Keep it simple when reading the Bible by staying at the intersection of method, motivation, and message.
(Footnote: We don't think you end up becoming culturally weird, socially inept, cultish, cliquish, unloving, and the list can go on when reading the Bible. We see these are the inevitable when we don't stay in the intersection.)
Read with a motivation to learn author's intent which is learning what the author intended to mean for others to interpret and apply. Reader's intent is when the content is dismissed or twisted to mean what they want it to mean regardless of the author. We ask the question, "What did the author mean by this?" versus "What does this mean to me?" Author's intent leads us to read unselfishly while reader's intent reads selfishly. Author's intent still affects us while reader's intent directs us to an erroneous understanding, especially then of the Bible which is God's compiled written word. The sincerest part of motivation is a willingness to repent which means to desire, think, and act differently according to whom you trust. Therefore, when you come to trust God, we begin to desire, think, and act accordingly. All the while, God helps us as he promised.
Reading is reading, and we read content in context like any other note, letter, or book. One way to think about reading is the acronym O.I.A. passed down by Dallas Seminary professor, Dr. Howard Hendricks ("Prof"), in his book, "Living by the Book."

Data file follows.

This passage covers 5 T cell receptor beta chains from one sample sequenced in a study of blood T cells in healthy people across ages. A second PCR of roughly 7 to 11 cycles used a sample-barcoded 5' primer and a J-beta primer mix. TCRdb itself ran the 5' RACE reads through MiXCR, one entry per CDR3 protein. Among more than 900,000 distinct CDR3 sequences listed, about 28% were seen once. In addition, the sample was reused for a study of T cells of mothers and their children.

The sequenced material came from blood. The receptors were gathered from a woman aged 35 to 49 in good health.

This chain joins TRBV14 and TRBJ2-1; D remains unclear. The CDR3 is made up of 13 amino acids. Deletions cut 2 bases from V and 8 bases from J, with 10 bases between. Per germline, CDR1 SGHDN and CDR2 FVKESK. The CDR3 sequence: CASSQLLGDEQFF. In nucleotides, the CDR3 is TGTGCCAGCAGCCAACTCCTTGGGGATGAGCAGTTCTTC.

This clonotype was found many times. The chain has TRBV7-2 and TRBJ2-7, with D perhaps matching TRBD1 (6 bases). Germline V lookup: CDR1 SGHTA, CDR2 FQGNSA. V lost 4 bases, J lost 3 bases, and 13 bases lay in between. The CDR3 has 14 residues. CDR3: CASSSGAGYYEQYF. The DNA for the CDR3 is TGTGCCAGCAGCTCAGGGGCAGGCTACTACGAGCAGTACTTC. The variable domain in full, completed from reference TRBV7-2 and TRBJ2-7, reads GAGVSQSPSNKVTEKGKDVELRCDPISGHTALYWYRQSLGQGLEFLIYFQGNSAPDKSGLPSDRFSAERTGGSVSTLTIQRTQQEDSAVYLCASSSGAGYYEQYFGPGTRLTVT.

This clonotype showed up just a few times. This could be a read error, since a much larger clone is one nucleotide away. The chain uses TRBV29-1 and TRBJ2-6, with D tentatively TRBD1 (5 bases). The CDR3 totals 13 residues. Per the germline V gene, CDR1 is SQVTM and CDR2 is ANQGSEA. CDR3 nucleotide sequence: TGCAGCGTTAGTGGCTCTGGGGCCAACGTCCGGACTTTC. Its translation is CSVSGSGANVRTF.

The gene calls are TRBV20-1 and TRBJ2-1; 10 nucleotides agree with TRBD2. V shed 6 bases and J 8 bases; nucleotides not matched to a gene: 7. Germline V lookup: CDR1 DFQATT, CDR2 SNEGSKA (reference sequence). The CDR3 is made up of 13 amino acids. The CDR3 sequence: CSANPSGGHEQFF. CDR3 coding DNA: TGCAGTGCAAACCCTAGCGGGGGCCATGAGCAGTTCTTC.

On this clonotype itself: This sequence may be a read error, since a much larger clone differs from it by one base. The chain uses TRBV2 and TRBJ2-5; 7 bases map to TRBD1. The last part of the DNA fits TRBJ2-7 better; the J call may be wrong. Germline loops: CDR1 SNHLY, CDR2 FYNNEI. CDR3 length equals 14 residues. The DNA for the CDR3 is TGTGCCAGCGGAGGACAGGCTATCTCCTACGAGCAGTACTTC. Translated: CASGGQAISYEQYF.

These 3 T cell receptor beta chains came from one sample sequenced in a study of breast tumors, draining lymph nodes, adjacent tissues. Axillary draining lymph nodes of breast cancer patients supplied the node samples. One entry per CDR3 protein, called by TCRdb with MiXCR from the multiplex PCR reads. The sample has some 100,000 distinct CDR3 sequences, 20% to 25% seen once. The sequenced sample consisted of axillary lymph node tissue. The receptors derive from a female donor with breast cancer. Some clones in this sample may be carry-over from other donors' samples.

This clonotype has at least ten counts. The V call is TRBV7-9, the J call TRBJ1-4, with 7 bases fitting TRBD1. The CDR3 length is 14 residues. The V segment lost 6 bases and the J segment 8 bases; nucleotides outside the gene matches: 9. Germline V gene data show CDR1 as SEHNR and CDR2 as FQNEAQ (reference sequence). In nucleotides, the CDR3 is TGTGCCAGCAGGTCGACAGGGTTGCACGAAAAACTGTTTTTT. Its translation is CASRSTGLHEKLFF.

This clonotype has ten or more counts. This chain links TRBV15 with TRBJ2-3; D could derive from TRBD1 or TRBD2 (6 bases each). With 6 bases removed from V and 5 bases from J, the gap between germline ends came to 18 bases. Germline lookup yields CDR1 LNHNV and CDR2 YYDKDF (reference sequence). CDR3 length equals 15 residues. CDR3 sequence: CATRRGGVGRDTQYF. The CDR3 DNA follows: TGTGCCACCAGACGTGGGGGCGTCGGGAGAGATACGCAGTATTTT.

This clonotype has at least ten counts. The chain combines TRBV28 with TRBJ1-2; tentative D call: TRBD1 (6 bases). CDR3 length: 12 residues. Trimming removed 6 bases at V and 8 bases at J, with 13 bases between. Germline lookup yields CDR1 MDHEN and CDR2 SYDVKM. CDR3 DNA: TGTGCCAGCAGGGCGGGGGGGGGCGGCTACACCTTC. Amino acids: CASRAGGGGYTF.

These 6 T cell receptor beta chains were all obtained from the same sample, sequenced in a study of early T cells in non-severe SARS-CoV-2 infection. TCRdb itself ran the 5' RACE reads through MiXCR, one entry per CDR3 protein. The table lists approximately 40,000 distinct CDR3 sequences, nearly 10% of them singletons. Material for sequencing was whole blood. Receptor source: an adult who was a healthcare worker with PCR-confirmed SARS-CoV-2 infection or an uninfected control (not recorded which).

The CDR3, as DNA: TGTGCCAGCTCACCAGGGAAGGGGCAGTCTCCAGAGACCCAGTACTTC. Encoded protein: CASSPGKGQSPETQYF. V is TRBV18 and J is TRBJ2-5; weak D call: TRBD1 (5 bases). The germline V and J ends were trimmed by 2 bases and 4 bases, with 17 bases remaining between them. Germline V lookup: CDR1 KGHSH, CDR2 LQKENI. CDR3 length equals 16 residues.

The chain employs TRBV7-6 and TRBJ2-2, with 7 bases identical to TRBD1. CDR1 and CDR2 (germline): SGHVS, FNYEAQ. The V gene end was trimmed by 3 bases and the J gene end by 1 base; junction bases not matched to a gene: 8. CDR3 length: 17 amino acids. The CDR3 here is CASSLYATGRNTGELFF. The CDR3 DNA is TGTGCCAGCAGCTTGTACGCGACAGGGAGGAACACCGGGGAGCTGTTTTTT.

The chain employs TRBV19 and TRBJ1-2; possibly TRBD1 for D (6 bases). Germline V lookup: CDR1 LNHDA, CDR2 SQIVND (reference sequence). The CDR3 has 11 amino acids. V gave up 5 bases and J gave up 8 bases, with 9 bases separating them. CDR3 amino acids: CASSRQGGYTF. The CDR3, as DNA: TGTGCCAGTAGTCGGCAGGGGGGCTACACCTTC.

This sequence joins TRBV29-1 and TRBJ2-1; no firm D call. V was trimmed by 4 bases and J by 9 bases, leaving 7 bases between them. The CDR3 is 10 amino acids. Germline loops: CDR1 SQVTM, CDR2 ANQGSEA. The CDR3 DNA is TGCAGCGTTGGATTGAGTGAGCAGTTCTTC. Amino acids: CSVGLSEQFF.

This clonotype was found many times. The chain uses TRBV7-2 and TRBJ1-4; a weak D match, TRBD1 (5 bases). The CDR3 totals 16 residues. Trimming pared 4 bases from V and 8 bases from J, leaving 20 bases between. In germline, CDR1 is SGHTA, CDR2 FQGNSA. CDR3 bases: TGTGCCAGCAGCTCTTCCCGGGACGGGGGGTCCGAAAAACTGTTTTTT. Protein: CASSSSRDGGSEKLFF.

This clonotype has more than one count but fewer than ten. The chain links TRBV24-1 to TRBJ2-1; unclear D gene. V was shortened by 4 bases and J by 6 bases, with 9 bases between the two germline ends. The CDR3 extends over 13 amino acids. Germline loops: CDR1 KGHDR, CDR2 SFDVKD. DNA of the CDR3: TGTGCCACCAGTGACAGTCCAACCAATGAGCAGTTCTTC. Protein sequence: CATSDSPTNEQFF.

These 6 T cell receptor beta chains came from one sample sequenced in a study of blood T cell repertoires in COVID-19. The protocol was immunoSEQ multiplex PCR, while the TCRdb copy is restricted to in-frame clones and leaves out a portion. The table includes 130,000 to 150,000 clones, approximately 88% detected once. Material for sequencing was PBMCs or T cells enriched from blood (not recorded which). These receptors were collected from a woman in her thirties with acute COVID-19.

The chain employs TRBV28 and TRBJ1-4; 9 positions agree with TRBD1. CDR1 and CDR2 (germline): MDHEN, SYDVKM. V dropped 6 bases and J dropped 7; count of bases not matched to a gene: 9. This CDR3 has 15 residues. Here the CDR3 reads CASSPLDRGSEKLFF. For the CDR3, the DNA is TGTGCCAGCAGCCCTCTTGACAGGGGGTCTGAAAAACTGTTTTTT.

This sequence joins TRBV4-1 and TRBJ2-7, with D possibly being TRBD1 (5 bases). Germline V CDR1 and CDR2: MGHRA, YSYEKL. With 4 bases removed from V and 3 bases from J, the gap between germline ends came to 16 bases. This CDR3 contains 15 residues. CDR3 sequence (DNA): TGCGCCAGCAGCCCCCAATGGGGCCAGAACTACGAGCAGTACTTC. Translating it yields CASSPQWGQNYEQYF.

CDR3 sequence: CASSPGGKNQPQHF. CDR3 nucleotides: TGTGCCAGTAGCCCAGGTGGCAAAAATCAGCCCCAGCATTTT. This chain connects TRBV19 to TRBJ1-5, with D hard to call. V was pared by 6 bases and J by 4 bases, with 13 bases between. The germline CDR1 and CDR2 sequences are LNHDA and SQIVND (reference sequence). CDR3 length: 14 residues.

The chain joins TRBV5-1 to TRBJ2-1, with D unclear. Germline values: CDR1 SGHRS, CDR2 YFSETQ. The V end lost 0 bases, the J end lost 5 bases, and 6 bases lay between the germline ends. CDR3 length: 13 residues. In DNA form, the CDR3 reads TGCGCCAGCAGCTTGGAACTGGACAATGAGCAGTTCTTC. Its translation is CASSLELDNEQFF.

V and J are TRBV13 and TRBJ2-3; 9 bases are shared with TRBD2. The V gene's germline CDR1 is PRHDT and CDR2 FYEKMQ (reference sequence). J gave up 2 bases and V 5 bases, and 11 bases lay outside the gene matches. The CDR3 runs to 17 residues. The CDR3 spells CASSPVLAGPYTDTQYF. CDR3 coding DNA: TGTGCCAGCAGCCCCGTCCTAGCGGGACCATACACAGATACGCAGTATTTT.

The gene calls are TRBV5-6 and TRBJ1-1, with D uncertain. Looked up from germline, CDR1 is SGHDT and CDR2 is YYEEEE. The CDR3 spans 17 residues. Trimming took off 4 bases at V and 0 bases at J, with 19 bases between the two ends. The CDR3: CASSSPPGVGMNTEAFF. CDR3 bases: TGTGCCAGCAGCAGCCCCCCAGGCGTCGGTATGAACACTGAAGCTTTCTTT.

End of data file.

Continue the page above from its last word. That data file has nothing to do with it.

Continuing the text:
O.I.A. stands for observation, interpretation, and application. We observe the text to then interpret that leads to life application.
You can watch Hendricks' video series for further instructions about O.I.A.
Observation allows us to see both the internal and external setup of the Bible, giving us a clearer picture of how it has been written, collected, compiled, and cast down through generations. By doing so, it becomes clear that the Bible is not a made up fictional set of stories or a collection of contradictory mistakes. We begin to observe how the Bible functions contextually, grammatically, historically, literally, and spiritually.
Since the Bible is a collection of 66 books divided into two major sections of the Old (39) and New Testament (27), we read passages within the context of it's own book and then Bible section. This keeps the context always guiding the content, like trying to find a tree (content) in the midst of a large forest (context). Once the content is understood within the context, then one can begin finding correlations and relationships between passages, learning the connections of scripture versus what people perceive as contradictions.
The most important part of reading the Bible is understanding the one primary, overarching, meta-narrative message of the Bible - the promise of the Christ (Messiah, Anointed, Chosen, Promised One) who would become named Jesus. Everything else becomes supportive, connective, and clarifying to Him. Christ Jesus is the epicenter of life, history, and the Bible. No matter where one begins, we end up seeing him central.
We know by scripture that God the Father intended this and that God the Holy Spirit ensures people trust Him. Jesus is the gospel (good news) for humanity to trust as he came to live, die, and resurrect on our behalf to perfectly please God's righteous and eternal judgment of our sinful state before him that would have separated us from him by placing us into hell but now through Christ reconciles us to him in relationship with a true promise to be with him forever in heaven that affects us to live for him until then.